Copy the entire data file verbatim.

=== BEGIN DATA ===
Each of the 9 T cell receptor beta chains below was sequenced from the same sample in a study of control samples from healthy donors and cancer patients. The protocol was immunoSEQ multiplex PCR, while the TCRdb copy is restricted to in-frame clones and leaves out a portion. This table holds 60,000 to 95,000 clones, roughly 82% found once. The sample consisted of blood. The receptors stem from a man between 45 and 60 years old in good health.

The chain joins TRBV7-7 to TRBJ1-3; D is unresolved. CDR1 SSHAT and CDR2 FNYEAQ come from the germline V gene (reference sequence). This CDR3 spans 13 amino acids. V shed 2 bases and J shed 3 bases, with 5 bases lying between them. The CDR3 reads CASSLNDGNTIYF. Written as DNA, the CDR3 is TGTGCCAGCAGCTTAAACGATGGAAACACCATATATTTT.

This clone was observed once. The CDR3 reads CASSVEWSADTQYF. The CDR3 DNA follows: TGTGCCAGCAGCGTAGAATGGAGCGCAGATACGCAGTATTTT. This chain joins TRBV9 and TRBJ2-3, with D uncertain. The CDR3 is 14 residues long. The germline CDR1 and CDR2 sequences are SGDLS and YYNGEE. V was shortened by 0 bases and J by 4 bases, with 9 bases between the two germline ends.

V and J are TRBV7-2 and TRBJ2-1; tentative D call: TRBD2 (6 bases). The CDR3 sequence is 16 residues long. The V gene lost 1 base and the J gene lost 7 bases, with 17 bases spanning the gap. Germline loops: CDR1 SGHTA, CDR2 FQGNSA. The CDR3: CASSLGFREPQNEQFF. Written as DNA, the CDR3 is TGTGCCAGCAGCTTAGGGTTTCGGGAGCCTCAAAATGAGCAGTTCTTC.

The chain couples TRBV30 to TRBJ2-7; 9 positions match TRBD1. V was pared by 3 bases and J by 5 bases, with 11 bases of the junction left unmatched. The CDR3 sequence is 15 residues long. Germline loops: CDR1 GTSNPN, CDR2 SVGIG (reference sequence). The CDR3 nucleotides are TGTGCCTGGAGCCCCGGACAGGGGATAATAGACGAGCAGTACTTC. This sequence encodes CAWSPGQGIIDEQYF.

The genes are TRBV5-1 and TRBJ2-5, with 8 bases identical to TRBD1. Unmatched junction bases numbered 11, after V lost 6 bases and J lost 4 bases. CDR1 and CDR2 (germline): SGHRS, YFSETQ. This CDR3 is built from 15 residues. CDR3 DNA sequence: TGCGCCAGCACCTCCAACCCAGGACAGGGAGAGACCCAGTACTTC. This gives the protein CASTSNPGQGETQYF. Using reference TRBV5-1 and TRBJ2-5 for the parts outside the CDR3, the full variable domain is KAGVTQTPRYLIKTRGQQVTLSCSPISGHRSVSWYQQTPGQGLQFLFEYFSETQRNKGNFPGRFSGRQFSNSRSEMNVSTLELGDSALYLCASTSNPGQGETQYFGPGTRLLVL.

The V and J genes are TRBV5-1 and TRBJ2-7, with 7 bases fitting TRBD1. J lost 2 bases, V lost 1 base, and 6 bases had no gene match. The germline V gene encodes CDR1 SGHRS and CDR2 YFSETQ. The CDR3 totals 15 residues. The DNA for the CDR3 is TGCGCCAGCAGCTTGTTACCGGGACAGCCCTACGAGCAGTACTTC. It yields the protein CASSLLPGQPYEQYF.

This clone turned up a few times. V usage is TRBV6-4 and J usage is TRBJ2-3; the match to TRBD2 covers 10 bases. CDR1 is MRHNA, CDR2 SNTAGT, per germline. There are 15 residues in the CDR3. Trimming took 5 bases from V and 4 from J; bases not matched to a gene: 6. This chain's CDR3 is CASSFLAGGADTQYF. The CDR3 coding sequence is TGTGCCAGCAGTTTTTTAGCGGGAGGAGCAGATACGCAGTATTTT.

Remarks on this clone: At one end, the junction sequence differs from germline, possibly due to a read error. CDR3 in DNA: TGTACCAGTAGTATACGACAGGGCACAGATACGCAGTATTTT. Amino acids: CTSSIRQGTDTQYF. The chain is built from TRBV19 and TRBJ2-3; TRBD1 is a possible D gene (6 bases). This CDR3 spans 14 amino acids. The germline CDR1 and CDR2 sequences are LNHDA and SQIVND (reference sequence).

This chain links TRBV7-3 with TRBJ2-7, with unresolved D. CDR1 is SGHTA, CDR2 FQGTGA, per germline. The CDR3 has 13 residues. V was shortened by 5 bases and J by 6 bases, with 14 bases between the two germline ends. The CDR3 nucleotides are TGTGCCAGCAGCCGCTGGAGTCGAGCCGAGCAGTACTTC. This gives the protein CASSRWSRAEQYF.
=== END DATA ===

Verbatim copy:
Each of the 9 T cell receptor beta chains below was sequenced from the same sample in a study of control samples from healthy donors and cancer patients. The protocol was immunoSEQ multiplex PCR, while the TCRdb copy is restricted to in-frame clones and leaves out a portion. This table holds 60,000 to 95,000 clones, roughly 82% found once. The sample consisted of blood. The receptors stem from a man between 45 and 60 years old in good health.

The chain joins TRBV7-7 to TRBJ1-3; D is unresolved. CDR1 SSHAT and CDR2 FNYEAQ come from the germline V gene (reference sequence). This CDR3 spans 13 amino acids. V shed 2 bases and J shed 3 bases, with 5 bases lying between them. The CDR3 reads CASSLNDGNTIYF. Written as DNA, the CDR3 is TGTGCCAGCAGCTTAAACGATGGAAACACCATATATTTT.

This clone was observed once. The CDR3 reads CASSVEWSADTQYF. The CDR3 DNA follows: TGTGCCAGCAGCGTAGAATGGAGCGCAGATACGCAGTATTTT. This chain joins TRBV9 and TRBJ2-3, with D uncertain. The CDR3 is 14 residues long. The germline CDR1 and CDR2 sequences are SGDLS and YYNGEE. V was shortened by 0 bases and J by 4 bases, with 9 bases between the two germline ends.

V and J are TRBV7-2 and TRBJ2-1; tentative D call: TRBD2 (6 bases). The CDR3 sequence is 16 residues long. The V gene lost 1 base and the J gene lost 7 bases, with 17 bases spanning the gap. Germline loops: CDR1 SGHTA, CDR2 FQGNSA. The CDR3: CASSLGFREPQNEQFF. Written as DNA, the CDR3 is TGTGCCAGCAGCTTAGGGTTTCGGGAGCCTCAAAATGAGCAGTTCTTC.

The chain couples TRBV30 to TRBJ2-7; 9 positions match TRBD1. V was pared by 3 bases and J by 5 bases, with 11 bases of the junction left unmatched. The CDR3 sequence is 15 residues long. Germline loops: CDR1 GTSNPN, CDR2 SVGIG (reference sequence). The CDR3 nucleotides are TGTGCCTGGAGCCCCGGACAGGGGATAATAGACGAGCAGTACTTC. This sequence encodes CAWSPGQGIIDEQYF.

The genes are TRBV5-1 and TRBJ2-5, with 8 bases identical to TRBD1. Unmatched junction bases numbered 11, after V lost 6 bases and J lost 4 bases. CDR1 and CDR2 (germline): SGHRS, YFSETQ. This CDR3 is built from 15 residues. CDR3 DNA sequence: TGCGCCAGCACCTCCAACCCAGGACAGGGAGAGACCCAGTACTTC. This gives the protein CASTSNPGQGETQYF. Using reference TRBV5-1 and TRBJ2-5 for the parts outside the CDR3, the full variable domain is KAGVTQTPRYLIKTRGQQVTLSCSPISGHRSVSWYQQTPGQGLQFLFEYFSETQRNKGNFPGRFSGRQFSNSRSEMNVSTLELGDSALYLCASTSNPGQGETQYFGPGTRLLVL.

The V and J genes are TRBV5-1 and TRBJ2-7, with 7 bases fitting TRBD1. J lost 2 bases, V lost 1 base, and 6 bases had no gene match. The germline V gene encodes CDR1 SGHRS and CDR2 YFSETQ. The CDR3 totals 15 residues. The DNA for the CDR3 is TGCGCCAGCAGCTTGTTACCGGGACAGCCCTACGAGCAGTACTTC. It yields the protein CASSLLPGQPYEQYF.

This clone turned up a few times. V usage is TRBV6-4 and J usage is TRBJ2-3; the match to TRBD2 covers 10 bases. CDR1 is MRHNA, CDR2 SNTAGT, per germline. There are 15 residues in the CDR3. Trimming took 5 bases from V and 4 from J; bases not matched to a gene: 6. This chain's CDR3 is CASSFLAGGADTQYF. The CDR3 coding sequence is TGTGCCAGCAGTTTTTTAGCGGGAGGAGCAGATACGCAGTATTTT.

Remarks on this clone: At one end, the junction sequence differs from germline, possibly due to a read error. CDR3 in DNA: TGTACCAGTAGTATACGACAGGGCACAGATACGCAGTATTTT. Amino acids: CTSSIRQGTDTQYF. The chain is built from TRBV19 and TRBJ2-3; TRBD1 is a possible D gene (6 bases). This CDR3 spans 14 amino acids. The germline CDR1 and CDR2 sequences are LNHDA and SQIVND (reference sequence).

This chain links TRBV7-3 with TRBJ2-7, with unresolved D. CDR1 is SGHTA, CDR2 FQGTGA, per germline. The CDR3 has 13 residues. V was shortened by 5 bases and J by 6 bases, with 14 bases between the two germline ends. The CDR3 nucleotides are TGTGCCAGCAGCCGCTGGAGTCGAGCCGAGCAGTACTTC. This gives the protein CASSRWSRAEQYF.